KQED Exposes Widespread Abuse and Retaliation Against Immigrant Workers

“Employers harass and intimidate immigrant workers at legislative hearing on employers who harass and intimidate immigrant workers”

Sounds like a headline from a satire website, but in fact, this is precisely what happened at a recent committee hearing on AB 263 (Hernandez). The bill, backed by the California Labor Federation and Teamsters Joint Council 7, would protect immigrant workers who speak up for fair wages and working conditions from abuse, retaliation and threats of deportation – a practice that’s become far too common in California. So common, in fact, that it was on full display inside the AB 263 hearing, where immigrant workers who came to testify about the harassment and retaliation they see and experience at work were intimidated by their employer’s high-priced lawyers.

According to a new report from KQED Public Radio:

Hernandez says members of the legislature actually got to witness worker retaliation at a hearing on the issue in the Assembly Labor and Employment Committee, which he chairs, in March. Among those testifying were workers from Marquez Brothers cheese plant in Hanford. Shipping clerk Candida Vanegas helped lead the effort to unionize the plant.

“We told our people, we’re going to go to Sacramento to show you guys we shouldn’t be afraid anymore,” says Venegas. “But then we were afraid ourselves.”

Vanegas and Hernandez say company lawyers showed up to the Sacramento hearing and sat behind the workers, trying to intimidate them again.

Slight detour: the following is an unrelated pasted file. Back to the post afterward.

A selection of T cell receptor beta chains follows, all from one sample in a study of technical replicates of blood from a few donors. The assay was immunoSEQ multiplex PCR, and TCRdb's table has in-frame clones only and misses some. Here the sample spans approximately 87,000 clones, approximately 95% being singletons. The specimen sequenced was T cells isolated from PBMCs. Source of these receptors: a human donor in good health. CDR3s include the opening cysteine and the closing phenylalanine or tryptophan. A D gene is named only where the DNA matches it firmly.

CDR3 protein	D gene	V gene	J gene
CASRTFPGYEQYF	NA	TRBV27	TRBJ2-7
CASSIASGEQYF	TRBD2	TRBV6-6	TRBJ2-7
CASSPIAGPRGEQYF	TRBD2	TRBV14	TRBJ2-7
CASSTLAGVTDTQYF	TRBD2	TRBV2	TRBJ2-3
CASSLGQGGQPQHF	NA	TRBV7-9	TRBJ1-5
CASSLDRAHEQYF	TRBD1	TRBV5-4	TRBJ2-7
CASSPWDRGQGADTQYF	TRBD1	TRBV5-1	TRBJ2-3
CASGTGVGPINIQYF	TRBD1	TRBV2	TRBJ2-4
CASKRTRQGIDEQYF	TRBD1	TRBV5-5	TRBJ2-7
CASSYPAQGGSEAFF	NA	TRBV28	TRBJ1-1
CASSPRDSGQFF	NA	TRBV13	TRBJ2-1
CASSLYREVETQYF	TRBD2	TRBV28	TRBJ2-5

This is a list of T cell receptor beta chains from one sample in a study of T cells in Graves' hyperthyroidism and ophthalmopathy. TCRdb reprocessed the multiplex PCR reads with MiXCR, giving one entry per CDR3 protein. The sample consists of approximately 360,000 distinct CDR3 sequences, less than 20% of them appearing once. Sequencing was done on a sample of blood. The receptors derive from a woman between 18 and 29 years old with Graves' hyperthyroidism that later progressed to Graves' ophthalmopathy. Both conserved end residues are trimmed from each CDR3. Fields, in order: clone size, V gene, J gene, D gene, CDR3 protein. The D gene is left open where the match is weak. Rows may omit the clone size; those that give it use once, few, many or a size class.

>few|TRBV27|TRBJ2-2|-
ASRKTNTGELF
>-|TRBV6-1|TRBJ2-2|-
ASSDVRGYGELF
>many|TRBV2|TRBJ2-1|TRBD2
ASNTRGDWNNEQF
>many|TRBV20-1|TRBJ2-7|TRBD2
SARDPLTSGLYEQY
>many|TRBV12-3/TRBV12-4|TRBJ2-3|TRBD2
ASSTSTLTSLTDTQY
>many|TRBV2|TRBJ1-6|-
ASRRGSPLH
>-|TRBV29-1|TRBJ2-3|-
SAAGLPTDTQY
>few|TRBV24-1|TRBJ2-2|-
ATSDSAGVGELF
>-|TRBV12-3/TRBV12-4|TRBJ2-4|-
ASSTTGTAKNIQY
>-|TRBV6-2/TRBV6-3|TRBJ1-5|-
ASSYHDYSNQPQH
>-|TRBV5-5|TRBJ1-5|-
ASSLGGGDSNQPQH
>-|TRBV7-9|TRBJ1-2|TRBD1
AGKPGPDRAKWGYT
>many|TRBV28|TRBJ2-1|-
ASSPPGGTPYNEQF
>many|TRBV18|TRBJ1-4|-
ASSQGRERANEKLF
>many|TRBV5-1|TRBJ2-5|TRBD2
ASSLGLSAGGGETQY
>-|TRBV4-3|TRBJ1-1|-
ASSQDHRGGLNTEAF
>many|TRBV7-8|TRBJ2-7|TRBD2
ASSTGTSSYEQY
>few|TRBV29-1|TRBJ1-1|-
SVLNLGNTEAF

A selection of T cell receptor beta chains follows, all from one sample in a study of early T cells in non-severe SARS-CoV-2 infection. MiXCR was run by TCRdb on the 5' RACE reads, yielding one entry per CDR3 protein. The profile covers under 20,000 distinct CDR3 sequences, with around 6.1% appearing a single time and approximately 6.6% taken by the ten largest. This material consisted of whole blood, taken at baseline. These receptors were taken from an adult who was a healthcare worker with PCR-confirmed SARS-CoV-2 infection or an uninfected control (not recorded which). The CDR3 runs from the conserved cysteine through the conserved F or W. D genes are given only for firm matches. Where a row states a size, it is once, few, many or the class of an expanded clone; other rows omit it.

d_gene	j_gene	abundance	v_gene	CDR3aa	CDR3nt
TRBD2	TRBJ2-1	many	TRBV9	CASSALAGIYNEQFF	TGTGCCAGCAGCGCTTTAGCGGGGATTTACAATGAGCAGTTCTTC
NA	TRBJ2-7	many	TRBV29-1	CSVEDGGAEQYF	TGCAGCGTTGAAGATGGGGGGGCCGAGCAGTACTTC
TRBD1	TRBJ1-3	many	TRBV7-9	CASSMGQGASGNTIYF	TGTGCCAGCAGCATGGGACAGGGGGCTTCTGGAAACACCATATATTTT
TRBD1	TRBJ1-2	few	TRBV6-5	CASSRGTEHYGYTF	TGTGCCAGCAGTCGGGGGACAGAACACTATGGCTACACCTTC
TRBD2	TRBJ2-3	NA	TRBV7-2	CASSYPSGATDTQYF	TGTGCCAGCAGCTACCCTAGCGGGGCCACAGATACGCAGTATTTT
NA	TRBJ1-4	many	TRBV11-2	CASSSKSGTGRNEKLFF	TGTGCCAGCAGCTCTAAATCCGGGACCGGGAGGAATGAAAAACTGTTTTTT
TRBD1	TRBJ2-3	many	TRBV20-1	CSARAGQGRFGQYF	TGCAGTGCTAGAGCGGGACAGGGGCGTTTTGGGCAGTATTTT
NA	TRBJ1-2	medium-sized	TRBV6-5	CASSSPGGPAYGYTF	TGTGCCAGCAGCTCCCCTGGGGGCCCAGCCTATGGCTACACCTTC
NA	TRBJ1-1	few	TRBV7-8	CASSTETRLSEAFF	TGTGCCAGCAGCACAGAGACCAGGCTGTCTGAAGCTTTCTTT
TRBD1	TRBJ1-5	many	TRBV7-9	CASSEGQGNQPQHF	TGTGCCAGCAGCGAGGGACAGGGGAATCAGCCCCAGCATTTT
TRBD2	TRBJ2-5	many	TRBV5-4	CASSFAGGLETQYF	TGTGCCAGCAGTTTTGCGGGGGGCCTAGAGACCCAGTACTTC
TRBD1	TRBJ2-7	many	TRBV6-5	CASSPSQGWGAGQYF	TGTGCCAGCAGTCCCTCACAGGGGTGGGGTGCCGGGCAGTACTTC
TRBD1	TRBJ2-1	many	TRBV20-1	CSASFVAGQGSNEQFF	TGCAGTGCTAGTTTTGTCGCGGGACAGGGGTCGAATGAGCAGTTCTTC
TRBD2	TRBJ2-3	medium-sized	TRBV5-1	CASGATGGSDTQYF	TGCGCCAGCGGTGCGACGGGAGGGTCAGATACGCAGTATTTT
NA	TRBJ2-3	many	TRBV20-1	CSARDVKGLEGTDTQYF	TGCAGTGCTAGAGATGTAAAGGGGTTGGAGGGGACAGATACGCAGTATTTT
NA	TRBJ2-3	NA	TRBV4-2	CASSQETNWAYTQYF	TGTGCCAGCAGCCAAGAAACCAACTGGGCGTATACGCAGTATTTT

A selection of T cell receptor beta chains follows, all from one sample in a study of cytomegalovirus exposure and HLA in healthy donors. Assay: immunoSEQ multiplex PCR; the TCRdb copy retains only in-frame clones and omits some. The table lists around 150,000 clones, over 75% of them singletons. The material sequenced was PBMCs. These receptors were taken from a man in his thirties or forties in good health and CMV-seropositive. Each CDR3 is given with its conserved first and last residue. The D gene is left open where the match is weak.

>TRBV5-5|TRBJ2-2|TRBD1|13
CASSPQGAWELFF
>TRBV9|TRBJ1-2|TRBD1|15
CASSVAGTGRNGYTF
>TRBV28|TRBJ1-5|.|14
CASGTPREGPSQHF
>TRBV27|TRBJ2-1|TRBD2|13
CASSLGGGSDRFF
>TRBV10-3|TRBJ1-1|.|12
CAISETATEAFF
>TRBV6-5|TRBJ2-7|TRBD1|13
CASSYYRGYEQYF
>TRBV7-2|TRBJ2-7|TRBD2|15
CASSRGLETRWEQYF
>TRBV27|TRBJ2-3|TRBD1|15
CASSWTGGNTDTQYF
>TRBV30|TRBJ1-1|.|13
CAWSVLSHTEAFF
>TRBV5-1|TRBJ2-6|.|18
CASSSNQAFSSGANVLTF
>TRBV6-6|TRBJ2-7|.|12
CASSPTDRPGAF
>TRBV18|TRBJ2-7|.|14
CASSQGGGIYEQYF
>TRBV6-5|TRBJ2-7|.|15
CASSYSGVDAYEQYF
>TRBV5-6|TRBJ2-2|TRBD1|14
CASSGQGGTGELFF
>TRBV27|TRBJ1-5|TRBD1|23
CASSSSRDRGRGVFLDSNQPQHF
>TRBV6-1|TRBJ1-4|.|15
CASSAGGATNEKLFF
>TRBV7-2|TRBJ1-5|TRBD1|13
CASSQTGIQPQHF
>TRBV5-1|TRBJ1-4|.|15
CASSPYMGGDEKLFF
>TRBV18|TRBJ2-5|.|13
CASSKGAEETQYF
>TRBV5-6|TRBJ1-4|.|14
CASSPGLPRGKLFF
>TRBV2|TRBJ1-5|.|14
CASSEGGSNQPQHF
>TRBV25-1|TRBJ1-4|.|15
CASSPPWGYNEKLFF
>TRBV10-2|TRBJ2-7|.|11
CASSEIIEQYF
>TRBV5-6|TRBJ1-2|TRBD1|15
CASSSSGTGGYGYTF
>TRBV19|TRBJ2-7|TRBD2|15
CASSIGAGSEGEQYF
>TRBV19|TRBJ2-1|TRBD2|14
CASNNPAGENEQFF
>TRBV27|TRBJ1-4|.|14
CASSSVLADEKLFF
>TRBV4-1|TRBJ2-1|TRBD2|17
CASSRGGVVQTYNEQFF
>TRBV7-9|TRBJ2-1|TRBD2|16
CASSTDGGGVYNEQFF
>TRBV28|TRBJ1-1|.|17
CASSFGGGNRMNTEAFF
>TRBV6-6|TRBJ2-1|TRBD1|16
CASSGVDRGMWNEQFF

“Let me make one thing clear,” Hernandez told the audience at the hearing.  “I find it really ironic and outrageous that as we sit here today discussing employer intimidation and harassment of employees who seek to find justice in their workplace that these employers would hire high-priced attorneys to come out and follow their employees here today.”

Vanegas is a U.S. citizen, but she says she was standing up for her immigrant co-workers. She was fired shortly after the hearing in Sacramento.

“Everybody’s scared now,” says Vanegas. “They’re saying, if it happened to her who was trying to help out people, what’s going to happen to us?

Hernandez’s committee has launched a formal investigation based on Vanegas’s claims.

Listen to the full KQED story here.

Candida and her co-workers shouldn’t have to experience such abuse from their employer – and neither should anyone else, regardless as to their place of birth or immigration status. These bad employers ought to be held accountable when they threaten and mistreat immigrant workers who stand up for fair wages and working conditions. That’s why California Labor is aggressively pushing for passage of AB 263 and SB 666, to ensure immigrant workers are no longer treated like second-class citizens. Both bills have passed through committee and are headed for full floor votes.

Learn more about AB 263 and SB 666.